Financial stress is taking its toll on US workers’ physical and mental well-being, self-esteem, and relationships at home. Financial challenges can also impact employees’ ability to be engaged at work, affecting their productivity and engagement and, in some cases, resulting in increased turnover rates. That’s not good for any business’s bottom line, and employers must do more.
Our recent research reveals that only 26% of businesses have a program or an initiative to improve employee financial wellness, despite widespread awareness of its importance. In this article, we’ll explore the concept of employee financial wellness, why it’s vital to corporate success, and consider some strategies for implementing an impactful financial wellness program.
Employee financial wellness programs are initiatives aimed at helping employees better manage their finances and reduce their financial stress. The best financial wellness programs combine tools to support their goals, and financial literacy education with coaching to empower and assist them with their financial lives.
A recent global survey reveals that approximately 36% of C-suite executives acknowledge that investment in employee health and well-being delivers a measurable business return. The same research suggests that financial wellness initiatives are as effective as health-centric wellness programs, particularly when positively impacting workers’ behavior. Let’s explore the business advantages of helping employees effectively manage their financial lives:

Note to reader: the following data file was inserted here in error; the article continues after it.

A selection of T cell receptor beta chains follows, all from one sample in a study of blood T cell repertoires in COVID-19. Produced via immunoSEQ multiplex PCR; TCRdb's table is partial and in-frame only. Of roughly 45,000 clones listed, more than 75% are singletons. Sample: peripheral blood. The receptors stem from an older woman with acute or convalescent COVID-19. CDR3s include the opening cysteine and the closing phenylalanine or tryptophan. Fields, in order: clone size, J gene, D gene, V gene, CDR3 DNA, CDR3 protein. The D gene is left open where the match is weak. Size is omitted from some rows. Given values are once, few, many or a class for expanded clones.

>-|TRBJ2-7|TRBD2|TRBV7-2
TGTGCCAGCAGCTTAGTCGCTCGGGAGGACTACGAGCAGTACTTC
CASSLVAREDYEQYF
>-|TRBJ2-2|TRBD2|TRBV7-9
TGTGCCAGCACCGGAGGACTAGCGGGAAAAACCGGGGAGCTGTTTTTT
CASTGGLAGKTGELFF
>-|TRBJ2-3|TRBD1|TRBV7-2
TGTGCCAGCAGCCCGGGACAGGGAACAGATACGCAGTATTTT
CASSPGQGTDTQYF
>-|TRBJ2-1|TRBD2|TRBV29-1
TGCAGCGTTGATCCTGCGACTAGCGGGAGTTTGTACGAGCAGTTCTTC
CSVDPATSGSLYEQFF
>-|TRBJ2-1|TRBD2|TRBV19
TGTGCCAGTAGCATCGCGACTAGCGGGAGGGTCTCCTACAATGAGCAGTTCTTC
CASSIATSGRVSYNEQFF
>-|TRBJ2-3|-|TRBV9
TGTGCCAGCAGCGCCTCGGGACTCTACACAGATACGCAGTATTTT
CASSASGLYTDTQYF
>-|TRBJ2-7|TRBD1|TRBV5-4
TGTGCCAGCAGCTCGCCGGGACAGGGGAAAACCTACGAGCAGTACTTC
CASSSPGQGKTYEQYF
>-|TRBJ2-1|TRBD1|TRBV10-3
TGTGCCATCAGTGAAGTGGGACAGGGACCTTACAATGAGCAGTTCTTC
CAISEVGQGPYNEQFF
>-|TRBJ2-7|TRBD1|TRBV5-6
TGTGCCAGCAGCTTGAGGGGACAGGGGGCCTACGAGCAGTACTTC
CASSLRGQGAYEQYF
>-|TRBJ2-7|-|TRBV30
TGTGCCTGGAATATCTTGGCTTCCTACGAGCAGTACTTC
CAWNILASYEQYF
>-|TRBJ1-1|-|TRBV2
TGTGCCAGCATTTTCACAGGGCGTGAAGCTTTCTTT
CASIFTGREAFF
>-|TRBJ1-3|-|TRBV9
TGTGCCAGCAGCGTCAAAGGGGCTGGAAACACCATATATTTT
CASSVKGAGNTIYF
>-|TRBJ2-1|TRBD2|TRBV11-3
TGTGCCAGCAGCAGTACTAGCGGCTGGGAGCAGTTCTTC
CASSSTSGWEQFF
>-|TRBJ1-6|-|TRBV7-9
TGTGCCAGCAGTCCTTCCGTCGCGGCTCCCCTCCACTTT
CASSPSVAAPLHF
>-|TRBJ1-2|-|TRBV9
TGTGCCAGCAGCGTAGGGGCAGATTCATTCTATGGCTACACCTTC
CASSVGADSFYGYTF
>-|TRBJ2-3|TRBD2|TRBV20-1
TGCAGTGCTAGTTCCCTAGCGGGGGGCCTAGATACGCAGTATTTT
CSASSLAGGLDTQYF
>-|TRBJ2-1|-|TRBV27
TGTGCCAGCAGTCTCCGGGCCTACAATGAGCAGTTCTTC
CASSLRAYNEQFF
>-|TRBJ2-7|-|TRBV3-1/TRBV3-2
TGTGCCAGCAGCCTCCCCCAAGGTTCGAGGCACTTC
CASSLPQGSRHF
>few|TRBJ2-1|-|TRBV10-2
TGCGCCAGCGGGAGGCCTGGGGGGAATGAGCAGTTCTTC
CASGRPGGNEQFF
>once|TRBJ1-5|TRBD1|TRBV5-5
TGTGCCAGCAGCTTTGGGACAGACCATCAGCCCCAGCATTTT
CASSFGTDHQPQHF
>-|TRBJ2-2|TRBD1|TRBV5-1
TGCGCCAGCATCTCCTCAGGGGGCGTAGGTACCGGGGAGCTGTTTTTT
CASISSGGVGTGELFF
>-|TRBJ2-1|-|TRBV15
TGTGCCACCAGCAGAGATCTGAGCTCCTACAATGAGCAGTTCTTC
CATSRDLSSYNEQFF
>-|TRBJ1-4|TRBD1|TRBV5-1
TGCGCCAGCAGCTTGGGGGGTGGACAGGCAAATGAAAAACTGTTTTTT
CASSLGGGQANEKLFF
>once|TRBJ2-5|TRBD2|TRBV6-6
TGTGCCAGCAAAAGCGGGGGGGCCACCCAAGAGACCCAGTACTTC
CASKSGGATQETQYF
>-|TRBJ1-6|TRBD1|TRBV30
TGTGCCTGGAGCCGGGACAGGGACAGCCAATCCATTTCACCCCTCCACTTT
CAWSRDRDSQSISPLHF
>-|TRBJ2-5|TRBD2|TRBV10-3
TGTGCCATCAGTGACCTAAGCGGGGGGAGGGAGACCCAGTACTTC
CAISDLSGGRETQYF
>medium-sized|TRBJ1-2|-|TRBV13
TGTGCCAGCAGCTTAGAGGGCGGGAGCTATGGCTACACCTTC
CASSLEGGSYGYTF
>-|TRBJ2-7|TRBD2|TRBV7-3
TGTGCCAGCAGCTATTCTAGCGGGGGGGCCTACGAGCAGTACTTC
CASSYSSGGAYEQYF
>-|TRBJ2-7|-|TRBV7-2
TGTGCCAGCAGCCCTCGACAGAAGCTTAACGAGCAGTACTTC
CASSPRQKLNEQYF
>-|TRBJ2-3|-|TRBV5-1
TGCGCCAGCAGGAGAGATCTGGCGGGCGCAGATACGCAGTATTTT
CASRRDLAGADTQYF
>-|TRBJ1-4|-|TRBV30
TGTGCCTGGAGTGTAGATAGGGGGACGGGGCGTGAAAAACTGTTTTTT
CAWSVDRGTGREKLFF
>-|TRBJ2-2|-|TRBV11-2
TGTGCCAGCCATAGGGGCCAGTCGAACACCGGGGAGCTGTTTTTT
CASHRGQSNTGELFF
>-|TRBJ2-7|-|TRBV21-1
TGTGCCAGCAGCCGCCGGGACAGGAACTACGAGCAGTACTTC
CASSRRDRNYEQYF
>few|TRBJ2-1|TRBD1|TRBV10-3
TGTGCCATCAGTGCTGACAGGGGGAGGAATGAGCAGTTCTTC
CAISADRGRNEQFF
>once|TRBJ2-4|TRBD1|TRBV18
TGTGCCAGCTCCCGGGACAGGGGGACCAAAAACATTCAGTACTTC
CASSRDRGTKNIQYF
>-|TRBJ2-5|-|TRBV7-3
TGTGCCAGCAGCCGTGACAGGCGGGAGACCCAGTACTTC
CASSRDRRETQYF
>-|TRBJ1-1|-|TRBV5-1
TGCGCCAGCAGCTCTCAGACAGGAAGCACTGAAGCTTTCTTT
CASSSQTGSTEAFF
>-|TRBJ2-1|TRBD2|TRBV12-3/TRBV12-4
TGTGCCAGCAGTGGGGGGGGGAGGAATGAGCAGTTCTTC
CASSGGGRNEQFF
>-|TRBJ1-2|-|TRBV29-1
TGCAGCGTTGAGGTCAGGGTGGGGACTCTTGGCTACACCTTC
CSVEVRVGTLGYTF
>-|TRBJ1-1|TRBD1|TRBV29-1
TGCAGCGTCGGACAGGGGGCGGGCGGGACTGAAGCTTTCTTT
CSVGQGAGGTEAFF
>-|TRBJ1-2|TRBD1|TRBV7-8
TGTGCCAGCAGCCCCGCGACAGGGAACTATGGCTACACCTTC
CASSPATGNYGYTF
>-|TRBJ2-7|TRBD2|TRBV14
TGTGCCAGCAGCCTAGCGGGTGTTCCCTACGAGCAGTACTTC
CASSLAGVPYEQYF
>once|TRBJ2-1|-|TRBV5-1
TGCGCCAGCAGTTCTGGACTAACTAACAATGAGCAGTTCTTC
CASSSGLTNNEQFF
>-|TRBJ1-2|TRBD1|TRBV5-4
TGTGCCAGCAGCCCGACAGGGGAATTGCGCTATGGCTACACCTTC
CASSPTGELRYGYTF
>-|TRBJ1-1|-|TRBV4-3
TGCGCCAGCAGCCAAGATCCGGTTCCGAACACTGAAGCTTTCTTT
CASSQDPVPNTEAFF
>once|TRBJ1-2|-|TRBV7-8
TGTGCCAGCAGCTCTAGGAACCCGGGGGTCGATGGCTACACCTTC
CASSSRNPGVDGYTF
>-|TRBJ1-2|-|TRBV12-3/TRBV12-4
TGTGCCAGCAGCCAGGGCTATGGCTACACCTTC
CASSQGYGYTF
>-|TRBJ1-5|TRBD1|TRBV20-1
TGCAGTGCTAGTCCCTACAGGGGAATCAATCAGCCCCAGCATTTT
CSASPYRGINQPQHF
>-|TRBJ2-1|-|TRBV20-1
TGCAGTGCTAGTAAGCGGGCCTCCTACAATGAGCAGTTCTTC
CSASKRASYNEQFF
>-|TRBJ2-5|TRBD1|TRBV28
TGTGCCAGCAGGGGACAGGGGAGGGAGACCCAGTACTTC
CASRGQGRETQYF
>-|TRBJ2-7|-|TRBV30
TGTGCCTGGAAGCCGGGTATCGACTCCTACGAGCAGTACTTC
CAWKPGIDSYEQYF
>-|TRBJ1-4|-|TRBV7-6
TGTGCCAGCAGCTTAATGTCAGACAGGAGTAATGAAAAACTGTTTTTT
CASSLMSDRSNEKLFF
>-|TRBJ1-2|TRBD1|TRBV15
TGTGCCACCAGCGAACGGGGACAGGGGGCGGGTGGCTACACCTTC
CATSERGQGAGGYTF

Employees who are fretting about money and feel out of control of their financial life are unlikely to try new things or come up with new ideas or approaches, both of which are critical to organizational innovation. In addition, financial stress causes many people to become irritable or withdrawn, leading to ineffective communication and collaboration between colleagues and even workplace conflict. This can spell disaster for customer facing roles and isn’t conducive to business or revenue growth.